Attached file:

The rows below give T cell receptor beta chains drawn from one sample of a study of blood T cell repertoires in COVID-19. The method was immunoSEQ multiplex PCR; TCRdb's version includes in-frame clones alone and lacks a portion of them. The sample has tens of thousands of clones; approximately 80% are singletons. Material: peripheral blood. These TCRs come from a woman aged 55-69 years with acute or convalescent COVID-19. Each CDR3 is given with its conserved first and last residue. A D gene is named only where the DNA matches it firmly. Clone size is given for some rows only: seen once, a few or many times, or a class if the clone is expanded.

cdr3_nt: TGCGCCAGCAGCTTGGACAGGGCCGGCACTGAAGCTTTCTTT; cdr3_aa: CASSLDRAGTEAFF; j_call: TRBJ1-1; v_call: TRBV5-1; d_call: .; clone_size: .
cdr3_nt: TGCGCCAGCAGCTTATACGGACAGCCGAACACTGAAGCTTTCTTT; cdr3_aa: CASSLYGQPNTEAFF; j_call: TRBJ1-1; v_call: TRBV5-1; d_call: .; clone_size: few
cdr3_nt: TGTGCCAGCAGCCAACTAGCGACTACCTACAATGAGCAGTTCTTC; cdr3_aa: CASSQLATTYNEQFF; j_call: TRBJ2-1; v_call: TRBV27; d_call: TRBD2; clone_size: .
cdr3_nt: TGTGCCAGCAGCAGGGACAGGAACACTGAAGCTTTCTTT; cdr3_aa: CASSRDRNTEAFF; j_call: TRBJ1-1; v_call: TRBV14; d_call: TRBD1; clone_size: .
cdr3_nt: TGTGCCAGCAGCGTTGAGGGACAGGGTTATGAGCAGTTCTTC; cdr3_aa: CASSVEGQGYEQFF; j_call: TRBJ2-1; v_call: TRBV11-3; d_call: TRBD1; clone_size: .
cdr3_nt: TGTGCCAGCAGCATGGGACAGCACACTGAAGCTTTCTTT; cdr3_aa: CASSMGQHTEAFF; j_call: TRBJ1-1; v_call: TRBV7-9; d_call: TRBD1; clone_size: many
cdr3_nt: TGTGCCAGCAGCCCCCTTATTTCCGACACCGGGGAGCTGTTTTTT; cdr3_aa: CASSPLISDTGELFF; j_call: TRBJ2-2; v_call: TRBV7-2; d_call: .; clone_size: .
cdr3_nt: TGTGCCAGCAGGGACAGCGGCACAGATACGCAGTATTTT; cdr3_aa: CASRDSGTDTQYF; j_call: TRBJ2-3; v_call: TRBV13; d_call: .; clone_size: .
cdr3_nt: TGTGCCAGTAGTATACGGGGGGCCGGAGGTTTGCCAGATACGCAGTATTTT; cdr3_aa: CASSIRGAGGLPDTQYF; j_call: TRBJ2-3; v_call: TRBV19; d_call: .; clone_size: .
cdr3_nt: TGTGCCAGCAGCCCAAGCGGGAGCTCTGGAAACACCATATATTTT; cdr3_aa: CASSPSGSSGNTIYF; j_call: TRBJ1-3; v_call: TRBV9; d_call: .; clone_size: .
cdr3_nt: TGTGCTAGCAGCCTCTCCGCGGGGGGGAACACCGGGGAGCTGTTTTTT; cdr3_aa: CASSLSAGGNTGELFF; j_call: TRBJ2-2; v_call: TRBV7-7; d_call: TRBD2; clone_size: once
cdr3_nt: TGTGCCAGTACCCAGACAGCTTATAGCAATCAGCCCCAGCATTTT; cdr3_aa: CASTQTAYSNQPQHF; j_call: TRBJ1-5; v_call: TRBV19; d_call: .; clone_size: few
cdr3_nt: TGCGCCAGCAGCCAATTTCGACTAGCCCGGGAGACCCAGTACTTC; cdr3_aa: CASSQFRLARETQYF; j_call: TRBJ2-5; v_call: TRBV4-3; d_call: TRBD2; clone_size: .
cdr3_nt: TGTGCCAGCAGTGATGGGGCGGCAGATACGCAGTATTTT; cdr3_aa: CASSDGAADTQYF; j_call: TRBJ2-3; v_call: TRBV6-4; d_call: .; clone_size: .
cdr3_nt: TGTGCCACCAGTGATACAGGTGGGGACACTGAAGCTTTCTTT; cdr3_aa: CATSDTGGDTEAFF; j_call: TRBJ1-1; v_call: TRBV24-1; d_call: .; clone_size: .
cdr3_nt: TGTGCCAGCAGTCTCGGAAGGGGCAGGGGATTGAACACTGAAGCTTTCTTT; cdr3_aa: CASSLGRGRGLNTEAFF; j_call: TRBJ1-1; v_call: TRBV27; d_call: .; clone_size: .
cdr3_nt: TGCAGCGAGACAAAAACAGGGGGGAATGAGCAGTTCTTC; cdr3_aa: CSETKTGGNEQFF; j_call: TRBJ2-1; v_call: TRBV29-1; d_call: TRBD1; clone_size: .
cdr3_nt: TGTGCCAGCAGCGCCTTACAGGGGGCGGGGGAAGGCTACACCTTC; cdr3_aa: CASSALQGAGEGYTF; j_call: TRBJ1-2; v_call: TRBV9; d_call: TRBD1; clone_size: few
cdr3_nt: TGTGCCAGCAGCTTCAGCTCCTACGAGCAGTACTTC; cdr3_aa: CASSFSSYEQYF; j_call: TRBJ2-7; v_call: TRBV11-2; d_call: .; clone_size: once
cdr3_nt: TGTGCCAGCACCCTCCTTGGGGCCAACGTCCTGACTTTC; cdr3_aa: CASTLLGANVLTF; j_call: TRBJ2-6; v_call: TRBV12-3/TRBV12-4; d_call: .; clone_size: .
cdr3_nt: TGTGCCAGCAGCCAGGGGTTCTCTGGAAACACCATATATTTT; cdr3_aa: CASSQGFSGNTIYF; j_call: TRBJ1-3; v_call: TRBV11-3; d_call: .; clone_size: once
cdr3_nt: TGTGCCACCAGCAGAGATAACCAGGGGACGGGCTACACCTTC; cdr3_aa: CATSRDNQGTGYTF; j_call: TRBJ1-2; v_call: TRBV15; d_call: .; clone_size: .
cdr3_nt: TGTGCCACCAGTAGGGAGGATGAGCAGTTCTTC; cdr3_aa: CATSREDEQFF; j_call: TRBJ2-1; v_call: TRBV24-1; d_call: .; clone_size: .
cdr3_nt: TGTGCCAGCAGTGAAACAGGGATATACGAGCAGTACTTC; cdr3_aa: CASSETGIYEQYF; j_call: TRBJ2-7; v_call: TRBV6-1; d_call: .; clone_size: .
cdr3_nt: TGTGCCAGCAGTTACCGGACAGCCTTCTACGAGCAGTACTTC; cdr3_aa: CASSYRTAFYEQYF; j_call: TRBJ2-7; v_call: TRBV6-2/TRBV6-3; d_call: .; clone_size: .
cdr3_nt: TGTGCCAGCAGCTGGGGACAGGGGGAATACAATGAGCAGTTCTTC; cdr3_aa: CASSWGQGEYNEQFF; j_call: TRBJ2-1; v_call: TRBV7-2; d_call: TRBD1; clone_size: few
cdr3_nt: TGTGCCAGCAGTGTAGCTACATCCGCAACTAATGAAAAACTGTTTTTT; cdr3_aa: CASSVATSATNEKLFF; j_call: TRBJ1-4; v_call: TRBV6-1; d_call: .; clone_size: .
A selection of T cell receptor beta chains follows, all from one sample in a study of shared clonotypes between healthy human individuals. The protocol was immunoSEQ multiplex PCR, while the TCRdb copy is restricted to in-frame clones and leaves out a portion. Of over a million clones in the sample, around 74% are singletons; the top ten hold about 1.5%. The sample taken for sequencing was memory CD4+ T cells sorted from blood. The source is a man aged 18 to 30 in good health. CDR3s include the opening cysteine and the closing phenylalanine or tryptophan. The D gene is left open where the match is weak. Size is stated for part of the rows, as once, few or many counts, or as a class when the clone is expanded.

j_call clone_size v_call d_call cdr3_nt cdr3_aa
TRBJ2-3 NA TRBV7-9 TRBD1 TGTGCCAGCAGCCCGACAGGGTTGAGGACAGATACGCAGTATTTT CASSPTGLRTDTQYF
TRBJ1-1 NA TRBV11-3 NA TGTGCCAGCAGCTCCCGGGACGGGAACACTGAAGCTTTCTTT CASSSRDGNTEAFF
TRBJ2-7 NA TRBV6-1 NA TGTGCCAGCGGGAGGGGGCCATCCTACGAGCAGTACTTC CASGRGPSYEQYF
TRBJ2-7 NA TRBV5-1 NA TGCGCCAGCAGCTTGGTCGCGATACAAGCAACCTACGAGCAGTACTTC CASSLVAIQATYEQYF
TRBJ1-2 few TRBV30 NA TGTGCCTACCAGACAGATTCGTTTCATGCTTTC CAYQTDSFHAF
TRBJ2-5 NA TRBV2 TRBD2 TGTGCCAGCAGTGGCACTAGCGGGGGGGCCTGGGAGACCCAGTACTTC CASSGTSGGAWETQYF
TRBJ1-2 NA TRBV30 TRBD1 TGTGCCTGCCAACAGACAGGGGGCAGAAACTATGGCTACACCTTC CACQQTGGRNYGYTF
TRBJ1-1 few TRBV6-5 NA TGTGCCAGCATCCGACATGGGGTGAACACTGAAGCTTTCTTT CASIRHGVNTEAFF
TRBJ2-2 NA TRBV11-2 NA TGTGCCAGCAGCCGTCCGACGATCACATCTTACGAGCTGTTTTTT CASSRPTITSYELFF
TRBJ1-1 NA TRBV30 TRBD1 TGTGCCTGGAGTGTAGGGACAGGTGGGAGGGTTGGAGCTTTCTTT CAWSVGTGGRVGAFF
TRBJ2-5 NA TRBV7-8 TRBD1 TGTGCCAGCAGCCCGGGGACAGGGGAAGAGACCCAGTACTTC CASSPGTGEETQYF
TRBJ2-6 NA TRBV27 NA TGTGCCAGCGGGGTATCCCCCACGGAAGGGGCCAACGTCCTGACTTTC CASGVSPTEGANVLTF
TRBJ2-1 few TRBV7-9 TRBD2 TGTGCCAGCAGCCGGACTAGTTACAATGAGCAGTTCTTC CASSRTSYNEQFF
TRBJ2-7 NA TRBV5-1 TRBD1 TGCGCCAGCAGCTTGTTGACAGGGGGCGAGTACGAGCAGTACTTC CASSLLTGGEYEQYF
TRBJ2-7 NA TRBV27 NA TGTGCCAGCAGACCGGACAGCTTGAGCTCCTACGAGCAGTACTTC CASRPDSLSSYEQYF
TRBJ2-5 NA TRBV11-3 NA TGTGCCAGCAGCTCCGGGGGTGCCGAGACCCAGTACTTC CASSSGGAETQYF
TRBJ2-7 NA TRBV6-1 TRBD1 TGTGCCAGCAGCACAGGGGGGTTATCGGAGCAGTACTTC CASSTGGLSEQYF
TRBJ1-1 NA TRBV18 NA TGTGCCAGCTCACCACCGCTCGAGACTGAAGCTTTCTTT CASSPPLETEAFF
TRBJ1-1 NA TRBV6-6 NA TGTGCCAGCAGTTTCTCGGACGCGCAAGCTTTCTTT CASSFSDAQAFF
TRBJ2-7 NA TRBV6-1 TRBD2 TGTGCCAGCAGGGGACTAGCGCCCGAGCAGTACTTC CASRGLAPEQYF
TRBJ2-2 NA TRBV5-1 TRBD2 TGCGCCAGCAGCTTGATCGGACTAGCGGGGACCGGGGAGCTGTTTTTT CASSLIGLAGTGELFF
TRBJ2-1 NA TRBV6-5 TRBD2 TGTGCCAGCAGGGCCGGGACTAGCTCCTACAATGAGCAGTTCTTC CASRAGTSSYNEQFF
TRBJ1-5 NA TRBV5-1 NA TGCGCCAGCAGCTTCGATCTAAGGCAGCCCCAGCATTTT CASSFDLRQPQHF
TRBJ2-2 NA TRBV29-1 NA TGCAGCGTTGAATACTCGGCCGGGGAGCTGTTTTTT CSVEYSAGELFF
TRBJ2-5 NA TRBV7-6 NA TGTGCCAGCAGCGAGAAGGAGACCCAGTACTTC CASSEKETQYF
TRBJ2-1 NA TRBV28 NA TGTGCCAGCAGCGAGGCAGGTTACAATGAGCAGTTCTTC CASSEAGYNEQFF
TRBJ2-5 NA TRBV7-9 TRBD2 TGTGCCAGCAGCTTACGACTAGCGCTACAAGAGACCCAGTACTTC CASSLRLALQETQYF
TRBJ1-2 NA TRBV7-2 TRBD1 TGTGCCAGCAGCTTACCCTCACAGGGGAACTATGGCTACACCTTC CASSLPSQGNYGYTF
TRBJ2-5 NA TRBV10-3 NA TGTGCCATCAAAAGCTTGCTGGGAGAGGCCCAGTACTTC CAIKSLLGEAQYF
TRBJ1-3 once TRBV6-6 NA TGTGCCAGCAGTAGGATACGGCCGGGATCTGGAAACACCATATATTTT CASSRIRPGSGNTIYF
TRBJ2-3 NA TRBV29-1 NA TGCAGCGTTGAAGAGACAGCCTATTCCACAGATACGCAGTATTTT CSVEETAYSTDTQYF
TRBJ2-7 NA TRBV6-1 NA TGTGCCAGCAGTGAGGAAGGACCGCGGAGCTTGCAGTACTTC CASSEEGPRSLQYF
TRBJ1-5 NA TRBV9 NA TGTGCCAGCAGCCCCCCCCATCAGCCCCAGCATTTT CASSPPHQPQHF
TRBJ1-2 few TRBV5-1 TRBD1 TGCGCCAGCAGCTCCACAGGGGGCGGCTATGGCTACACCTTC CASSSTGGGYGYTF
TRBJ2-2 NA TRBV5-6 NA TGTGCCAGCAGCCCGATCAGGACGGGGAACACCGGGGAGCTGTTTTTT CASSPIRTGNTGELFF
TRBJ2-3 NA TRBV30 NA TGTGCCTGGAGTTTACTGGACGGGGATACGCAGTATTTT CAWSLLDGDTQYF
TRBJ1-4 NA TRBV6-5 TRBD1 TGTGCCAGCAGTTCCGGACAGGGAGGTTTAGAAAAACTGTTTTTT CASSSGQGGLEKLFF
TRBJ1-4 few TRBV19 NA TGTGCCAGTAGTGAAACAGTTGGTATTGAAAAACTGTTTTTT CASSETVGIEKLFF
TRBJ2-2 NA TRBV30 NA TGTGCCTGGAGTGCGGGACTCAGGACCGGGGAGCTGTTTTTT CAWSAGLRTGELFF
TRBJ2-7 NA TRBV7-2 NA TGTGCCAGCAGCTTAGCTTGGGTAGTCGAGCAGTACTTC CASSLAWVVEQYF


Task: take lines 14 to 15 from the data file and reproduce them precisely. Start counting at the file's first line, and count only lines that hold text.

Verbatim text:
cdr3_nt: TGCGCCAGCAGCCAATTTCGACTAGCCCGGGAGACCCAGTACTTC; cdr3_aa: CASSQFRLARETQYF; j_call: TRBJ2-5; v_call: TRBV4-3; d_call: TRBD2; clone_size: .
cdr3_nt: TGTGCCAGCAGTGATGGGGCGGCAGATACGCAGTATTTT; cdr3_aa: CASSDGAADTQYF; j_call: TRBJ2-3; v_call: TRBV6-4; d_call: .; clone_size: .